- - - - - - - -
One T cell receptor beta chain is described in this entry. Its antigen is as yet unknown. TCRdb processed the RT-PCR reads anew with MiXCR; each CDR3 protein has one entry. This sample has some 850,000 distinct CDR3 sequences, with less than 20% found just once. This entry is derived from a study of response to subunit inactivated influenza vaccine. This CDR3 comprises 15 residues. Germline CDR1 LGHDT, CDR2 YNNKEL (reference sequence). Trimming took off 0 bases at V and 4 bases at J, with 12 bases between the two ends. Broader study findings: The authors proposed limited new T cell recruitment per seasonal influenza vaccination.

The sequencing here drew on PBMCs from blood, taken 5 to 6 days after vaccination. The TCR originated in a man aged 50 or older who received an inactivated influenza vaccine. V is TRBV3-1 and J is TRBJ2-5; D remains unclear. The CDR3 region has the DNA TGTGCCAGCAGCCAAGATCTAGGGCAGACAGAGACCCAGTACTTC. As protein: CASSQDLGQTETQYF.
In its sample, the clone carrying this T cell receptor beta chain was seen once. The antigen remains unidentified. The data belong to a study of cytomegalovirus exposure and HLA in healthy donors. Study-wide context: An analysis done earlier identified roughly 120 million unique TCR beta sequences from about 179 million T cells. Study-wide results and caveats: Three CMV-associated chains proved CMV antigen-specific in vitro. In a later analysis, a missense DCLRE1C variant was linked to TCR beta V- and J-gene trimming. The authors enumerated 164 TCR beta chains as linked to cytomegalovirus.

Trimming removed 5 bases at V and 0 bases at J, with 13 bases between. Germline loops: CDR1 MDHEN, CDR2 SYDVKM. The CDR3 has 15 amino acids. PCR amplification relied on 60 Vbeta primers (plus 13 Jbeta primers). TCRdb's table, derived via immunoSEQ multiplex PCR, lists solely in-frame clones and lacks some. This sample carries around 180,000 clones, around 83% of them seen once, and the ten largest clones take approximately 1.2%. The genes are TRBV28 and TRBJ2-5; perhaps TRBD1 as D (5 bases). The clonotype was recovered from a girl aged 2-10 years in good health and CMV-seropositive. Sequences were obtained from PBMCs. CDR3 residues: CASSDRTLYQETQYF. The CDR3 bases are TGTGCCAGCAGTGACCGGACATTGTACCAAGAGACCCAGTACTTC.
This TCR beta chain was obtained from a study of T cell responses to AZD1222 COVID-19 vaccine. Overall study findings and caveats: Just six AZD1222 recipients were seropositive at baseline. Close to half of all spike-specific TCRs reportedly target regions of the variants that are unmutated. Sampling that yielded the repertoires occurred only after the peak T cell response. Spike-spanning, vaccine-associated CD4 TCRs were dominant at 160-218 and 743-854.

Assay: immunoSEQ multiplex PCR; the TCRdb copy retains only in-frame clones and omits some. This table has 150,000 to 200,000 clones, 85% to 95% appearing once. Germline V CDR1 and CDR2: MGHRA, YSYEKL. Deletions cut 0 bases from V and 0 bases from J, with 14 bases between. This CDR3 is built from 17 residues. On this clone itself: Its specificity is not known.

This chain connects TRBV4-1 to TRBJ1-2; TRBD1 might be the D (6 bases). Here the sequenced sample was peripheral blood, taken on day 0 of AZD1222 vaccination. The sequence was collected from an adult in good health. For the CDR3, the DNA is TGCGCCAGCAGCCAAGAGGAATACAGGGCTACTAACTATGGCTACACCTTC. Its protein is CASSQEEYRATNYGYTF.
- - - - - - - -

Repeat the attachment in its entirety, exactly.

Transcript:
One T cell receptor beta chain is described in this entry. Its antigen is as yet unknown. TCRdb processed the RT-PCR reads anew with MiXCR; each CDR3 protein has one entry. This sample has some 850,000 distinct CDR3 sequences, with less than 20% found just once. This entry is derived from a study of response to subunit inactivated influenza vaccine. This CDR3 comprises 15 residues. Germline CDR1 LGHDT, CDR2 YNNKEL (reference sequence). Trimming took off 0 bases at V and 4 bases at J, with 12 bases between the two ends. Broader study findings: The authors proposed limited new T cell recruitment per seasonal influenza vaccination.

The sequencing here drew on PBMCs from blood, taken 5 to 6 days after vaccination. The TCR originated in a man aged 50 or older who received an inactivated influenza vaccine. V is TRBV3-1 and J is TRBJ2-5; D remains unclear. The CDR3 region has the DNA TGTGCCAGCAGCCAAGATCTAGGGCAGACAGAGACCCAGTACTTC. As protein: CASSQDLGQTETQYF.
In its sample, the clone carrying this T cell receptor beta chain was seen once. The antigen remains unidentified. The data belong to a study of cytomegalovirus exposure and HLA in healthy donors. Study-wide context: An analysis done earlier identified roughly 120 million unique TCR beta sequences from about 179 million T cells. Study-wide results and caveats: Three CMV-associated chains proved CMV antigen-specific in vitro. In a later analysis, a missense DCLRE1C variant was linked to TCR beta V- and J-gene trimming. The authors enumerated 164 TCR beta chains as linked to cytomegalovirus.

Trimming removed 5 bases at V and 0 bases at J, with 13 bases between. Germline loops: CDR1 MDHEN, CDR2 SYDVKM. The CDR3 has 15 amino acids. PCR amplification relied on 60 Vbeta primers (plus 13 Jbeta primers). TCRdb's table, derived via immunoSEQ multiplex PCR, lists solely in-frame clones and lacks some. This sample carries around 180,000 clones, around 83% of them seen once, and the ten largest clones take approximately 1.2%. The genes are TRBV28 and TRBJ2-5; perhaps TRBD1 as D (5 bases). The clonotype was recovered from a girl aged 2-10 years in good health and CMV-seropositive. Sequences were obtained from PBMCs. CDR3 residues: CASSDRTLYQETQYF. The CDR3 bases are TGTGCCAGCAGTGACCGGACATTGTACCAAGAGACCCAGTACTTC.
This TCR beta chain was obtained from a study of T cell responses to AZD1222 COVID-19 vaccine. Overall study findings and caveats: Just six AZD1222 recipients were seropositive at baseline. Close to half of all spike-specific TCRs reportedly target regions of the variants that are unmutated. Sampling that yielded the repertoires occurred only after the peak T cell response. Spike-spanning, vaccine-associated CD4 TCRs were dominant at 160-218 and 743-854.

Assay: immunoSEQ multiplex PCR; the TCRdb copy retains only in-frame clones and omits some. This table has 150,000 to 200,000 clones, 85% to 95% appearing once. Germline V CDR1 and CDR2: MGHRA, YSYEKL. Deletions cut 0 bases from V and 0 bases from J, with 14 bases between. This CDR3 is built from 17 residues. On this clone itself: Its specificity is not known.

This chain connects TRBV4-1 to TRBJ1-2; TRBD1 might be the D (6 bases). Here the sequenced sample was peripheral blood, taken on day 0 of AZD1222 vaccination. The sequence was collected from an adult in good health. For the CDR3, the DNA is TGCGCCAGCAGCCAAGAGGAATACAGGGCTACTAACTATGGCTACACCTTC. Its protein is CASSQEEYRATNYGYTF.